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High-Speed Imaging and Optical Sensing Systems for Biomedical Applications

  • Author(s): Mahjoubfar, Ata
  • Advisor(s): Jalali, Bahram
  • et al.

High-throughput real-time optical sensing and imaging instruments for capture and analysis of fast phenomena are among the most essential tools for scientific, industrial, military, and most importantly biomedical applications. The key challenge in these instruments is the fundamental trade-off between speed and sensitivity of the measurement system due to the limited signal energy collected in each measurement window. Based on two enabling technologies, namely photonic time-stretch dispersive Fourier transform and optical amplification, we developed several novel high-throughput optical measurement tools for applications such as flow cytometry, vibrometry, and volumetric scanning.

We demonstrated optical Raman amplification at about 800 nm wavelength for the first time and extended time-stretch dispersive Fourier transform to this region of electromagnetic spectrum. We used this enabling technology to make an ultrafast three-dimensional laser scanner with about hundred thousand scans per second and an imaging vibrometer with nanometer-scale axial resolution.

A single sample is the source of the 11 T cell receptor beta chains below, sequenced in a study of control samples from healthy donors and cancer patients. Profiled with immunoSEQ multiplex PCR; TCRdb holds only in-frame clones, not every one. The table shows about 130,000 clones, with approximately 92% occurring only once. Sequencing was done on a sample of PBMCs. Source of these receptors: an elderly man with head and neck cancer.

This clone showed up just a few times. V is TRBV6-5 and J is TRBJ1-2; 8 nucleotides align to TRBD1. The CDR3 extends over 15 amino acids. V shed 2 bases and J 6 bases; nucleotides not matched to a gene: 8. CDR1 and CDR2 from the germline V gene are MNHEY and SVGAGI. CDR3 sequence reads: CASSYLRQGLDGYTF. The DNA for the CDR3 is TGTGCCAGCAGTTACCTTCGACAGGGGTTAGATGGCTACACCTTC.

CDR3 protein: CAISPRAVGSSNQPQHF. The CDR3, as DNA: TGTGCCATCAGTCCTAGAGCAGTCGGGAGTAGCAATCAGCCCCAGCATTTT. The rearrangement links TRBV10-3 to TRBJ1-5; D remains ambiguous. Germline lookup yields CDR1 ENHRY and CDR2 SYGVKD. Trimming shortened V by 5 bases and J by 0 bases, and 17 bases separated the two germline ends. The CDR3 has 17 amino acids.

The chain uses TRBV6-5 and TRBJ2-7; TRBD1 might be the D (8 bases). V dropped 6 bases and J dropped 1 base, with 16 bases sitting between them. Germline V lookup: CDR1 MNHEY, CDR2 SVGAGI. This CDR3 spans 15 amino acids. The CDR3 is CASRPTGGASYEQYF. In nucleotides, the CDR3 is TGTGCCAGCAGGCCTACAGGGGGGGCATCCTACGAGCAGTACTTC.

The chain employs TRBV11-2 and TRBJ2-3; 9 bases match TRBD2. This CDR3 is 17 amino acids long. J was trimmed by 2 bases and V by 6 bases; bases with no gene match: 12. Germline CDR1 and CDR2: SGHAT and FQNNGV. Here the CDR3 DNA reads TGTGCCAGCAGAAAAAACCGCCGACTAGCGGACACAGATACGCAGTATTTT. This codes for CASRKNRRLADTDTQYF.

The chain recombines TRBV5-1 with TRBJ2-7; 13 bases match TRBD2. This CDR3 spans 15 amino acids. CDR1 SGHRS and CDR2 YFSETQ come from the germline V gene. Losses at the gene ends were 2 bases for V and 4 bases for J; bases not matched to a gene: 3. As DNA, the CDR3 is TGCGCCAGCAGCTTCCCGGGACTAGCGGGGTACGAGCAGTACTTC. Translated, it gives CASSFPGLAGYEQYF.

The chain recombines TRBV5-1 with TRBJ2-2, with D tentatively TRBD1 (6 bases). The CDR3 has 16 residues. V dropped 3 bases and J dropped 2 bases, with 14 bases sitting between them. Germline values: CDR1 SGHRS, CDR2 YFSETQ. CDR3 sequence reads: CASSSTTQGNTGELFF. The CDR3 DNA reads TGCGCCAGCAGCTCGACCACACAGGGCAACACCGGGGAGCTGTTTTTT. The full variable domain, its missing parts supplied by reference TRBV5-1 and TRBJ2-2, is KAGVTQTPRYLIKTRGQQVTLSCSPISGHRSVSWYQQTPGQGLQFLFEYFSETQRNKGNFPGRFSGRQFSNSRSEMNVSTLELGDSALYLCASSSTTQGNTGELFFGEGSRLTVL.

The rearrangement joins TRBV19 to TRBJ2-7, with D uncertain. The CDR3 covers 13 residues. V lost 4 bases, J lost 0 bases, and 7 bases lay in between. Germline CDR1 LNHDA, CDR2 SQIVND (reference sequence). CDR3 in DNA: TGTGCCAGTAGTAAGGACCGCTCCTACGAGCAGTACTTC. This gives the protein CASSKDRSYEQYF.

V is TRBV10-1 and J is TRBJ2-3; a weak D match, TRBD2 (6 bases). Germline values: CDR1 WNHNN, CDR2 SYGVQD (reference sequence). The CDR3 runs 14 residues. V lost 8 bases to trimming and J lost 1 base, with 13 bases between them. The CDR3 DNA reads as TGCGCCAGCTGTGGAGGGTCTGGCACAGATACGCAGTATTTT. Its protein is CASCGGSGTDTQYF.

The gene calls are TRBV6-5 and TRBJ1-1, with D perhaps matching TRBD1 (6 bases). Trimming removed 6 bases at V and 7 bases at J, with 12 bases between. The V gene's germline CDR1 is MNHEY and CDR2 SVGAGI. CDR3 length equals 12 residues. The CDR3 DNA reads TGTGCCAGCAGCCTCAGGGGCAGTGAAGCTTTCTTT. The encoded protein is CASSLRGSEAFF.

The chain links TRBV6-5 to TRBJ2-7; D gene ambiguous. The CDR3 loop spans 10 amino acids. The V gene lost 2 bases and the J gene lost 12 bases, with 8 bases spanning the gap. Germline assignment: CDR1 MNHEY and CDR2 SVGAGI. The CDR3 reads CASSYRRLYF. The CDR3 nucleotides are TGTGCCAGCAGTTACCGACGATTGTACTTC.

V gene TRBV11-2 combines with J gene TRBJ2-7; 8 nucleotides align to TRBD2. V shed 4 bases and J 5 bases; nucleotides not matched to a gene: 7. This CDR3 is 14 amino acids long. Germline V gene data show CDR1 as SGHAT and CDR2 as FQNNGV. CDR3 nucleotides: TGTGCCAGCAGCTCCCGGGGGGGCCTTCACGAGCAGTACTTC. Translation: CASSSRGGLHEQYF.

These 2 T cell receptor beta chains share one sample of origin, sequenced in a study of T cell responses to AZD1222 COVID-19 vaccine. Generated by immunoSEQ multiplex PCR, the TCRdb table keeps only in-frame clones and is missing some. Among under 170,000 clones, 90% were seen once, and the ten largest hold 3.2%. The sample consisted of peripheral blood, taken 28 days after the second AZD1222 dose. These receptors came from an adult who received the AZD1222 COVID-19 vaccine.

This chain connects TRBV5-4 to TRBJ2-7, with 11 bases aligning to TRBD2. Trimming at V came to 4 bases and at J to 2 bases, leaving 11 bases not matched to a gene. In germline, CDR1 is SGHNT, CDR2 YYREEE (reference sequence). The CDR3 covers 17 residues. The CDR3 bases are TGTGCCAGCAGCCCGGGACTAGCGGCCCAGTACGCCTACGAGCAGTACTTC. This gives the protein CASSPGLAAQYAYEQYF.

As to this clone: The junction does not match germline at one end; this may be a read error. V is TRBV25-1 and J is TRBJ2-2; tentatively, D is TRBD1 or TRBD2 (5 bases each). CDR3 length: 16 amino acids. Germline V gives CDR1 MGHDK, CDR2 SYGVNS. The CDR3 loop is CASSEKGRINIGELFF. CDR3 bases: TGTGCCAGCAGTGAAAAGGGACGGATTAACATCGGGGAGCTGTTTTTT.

We also employed our high-speed laser scanner to perform label-free cell screening in flow. One of the fundamental challenges in cell analysis is the undesirable impact of cell labeling on cellular behavior. To eliminate the need for these labels, while keeping the cell classification accuracy high, additional label-free parameters such as precise measurement of the cell protein concentration is required. We introduced a high-accuracy label-free imaging flow cytometer based on simultaneous measurement of morphology and optical path length through the cell at flow speeds as high as a few meters per second.

Finally, the ultimate challenge in ultra-high-throughput instrumentation is the storage and analysis of the torrent of generated data. As an example, our imaging flow cytometer generates about ten terabytes of cell images over a course of one hour acquisition, which captures images of every single cell in more than two milliliters of sample e.g. blood. We enabled practical use of these big data volumes by efficient combination of analog preprocessing techniques such as quadrature demodulation with parallel storage and digital post-processing.

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